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Rushikesh Prabhakar Deshpande* and Balasaheb Ghongane.
Department of Pharmacology, B J Government Medical College, Pune, Maharashtra, India.
Received: 17 February 2014 Accepted: 18 March 2014
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A liquid pentavalent vaccine containing DTwP-HepB-Hib was incorporated in the Universal Immunization Program of India with the funding from Global Alliance for Vaccines and Immunization (GAVI). India introduced pentavalent vaccine in two states namely, Andhra Pradesh and Kerala in 2011. The combination vaccine offers simplification of immunization schedule, reduced cost, better acceptance and logistic benefits. However, some experts have been raising concerns regarding safety of pentavalent vaccine owing to incidents of deaths and adverse effects like hypotonic-hyporesponsive episodes following vaccine administration. Henceforth, there should be a vigilant approach towards prevention of potential adverse effects while spreading the coverage of pentavalent vaccine. The present article provides current status of potential benefits and risks associated with pentavalent vaccine against the diphtheria, pertussis, tetanus, hepatitis B and Haemophilus influenzae.
Immunization, pentavalent vaccine, hypotonic hyporesponsive episodes, immunogenicity, safety, India
The combination vaccine against diphtheria (D), pertussis (P) and tetanus (T) is the core part of the childhood vaccination in India. In 2010, more than 85% of infants have received DPT vaccine, representing 109 millions of immunized children. The spread of this vaccine has led to a marked reduction in these infections worldwide . WHO recommended addition of HepB vaccination in the Expanded Program of Immunization (EPI) in 1992, to ensure reduction in overall incidence of hepatitis B infection and to reduce chronic carriage in endemic zones. In 1998, it was followed by addition of Haemophilus influenzae type B (Hib) vaccination considering the increasing burden of disease . With advent of various new vaccines for combating infectious diseases, promotion of combination vaccines seems essential for simplifying the increasing complexity of immunization program of any country. To ensure continuous availability and uninterrupted supply of safe and effective DTP, HepB and Hib vaccines, which are essential for smooth functioning and success of any immunization program created a motive for the vaccine manufacturers to develop pentavalent combination vaccines.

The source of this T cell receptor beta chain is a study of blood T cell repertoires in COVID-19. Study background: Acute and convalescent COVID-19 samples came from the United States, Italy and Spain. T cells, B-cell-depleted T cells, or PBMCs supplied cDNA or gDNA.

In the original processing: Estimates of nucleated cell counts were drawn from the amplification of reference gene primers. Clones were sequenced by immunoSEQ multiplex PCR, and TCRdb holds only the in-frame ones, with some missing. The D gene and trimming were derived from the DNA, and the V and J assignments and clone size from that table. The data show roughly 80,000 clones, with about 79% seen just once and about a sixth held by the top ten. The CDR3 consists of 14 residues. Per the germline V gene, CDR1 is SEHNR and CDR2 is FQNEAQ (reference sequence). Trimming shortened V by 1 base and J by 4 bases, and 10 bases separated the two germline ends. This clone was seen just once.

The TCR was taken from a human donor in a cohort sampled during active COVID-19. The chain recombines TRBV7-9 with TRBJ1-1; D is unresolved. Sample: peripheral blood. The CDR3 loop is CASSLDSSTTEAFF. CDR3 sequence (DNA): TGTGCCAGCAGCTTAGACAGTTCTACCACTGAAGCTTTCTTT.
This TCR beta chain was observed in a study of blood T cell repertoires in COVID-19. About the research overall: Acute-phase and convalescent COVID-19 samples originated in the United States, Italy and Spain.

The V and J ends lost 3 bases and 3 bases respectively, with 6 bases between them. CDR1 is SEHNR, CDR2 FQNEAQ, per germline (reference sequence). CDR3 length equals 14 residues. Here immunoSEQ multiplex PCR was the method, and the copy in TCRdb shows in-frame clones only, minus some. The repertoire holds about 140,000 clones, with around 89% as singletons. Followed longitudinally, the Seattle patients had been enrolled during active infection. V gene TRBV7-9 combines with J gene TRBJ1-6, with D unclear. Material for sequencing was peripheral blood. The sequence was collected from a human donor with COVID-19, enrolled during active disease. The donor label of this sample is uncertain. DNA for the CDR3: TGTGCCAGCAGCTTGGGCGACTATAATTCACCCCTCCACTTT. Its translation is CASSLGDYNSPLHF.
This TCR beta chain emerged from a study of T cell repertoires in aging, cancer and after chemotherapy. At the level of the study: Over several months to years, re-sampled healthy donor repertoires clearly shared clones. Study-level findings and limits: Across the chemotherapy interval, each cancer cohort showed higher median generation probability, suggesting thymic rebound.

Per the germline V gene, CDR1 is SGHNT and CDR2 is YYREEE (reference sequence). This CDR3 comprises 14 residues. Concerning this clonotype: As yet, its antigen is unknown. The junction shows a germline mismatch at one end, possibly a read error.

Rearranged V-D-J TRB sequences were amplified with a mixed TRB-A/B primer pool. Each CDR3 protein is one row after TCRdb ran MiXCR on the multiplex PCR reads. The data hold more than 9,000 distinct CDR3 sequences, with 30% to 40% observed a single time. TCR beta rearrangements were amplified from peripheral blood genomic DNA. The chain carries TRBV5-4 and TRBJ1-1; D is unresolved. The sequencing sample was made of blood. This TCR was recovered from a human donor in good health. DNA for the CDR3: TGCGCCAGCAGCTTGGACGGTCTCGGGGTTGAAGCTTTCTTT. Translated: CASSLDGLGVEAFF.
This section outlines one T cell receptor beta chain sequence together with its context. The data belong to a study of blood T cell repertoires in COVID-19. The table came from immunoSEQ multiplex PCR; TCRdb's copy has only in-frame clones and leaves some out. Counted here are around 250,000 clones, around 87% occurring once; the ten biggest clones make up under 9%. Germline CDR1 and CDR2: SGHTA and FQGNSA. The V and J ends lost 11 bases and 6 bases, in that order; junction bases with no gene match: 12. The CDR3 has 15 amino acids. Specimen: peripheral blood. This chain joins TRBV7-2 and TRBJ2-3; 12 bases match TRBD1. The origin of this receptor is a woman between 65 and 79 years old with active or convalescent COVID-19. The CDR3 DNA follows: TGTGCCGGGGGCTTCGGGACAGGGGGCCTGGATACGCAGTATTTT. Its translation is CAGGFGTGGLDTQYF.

With the recommendation from National Technical Advisory Group on Immunization (NTAGI), the Ministry of Health and Family Welfare (MoHFW), Government of India (GoI), decided to incorporate pentavalent vaccine containing DTwP-HepB-Hib in Universal Immunization Program of India (UIP) in 2009. This incorporation of pentavalent vaccine is funded for the first two years of its introduction by a non-government organization; Global Alliance for Vaccines and Immunization (GAVI) . These grants were meant for utilization of pentavalent vaccine in ten states namely; Andhra Pradesh, Himachal Pradesh, Jammu & Kashmir, Madhya Pradesh, Maharashtra, Kerala, Karnataka, Punjab, Tamil Nadu and West Bengal and were expected to benefit more than 18 million children. This move of introduction of pentavalent vaccine in UIP was praised vociferously internationally, as India constitutes 34% of birth cohort in GAVI-eligible countries .
Pentavalent vaccine has been recommended for all infants in a three dose schedule. The first dose is scheduled at 6 weeks and the next dose is administered after a gap of at least 4 weeks and the last dose is given 4 weeks later. (Table 1) The vaccine is offered to all children younger than 1 year of age and booster dose is not recommended in UIP. (Table 2) The administration is based upon progressive birth cohort whereby all children who present for the first dose of DPT (DPT1) will be provided first dose of pentavalent vaccine. The infants who are already been immunized with DPT + Hep B shall complete their respective schedule.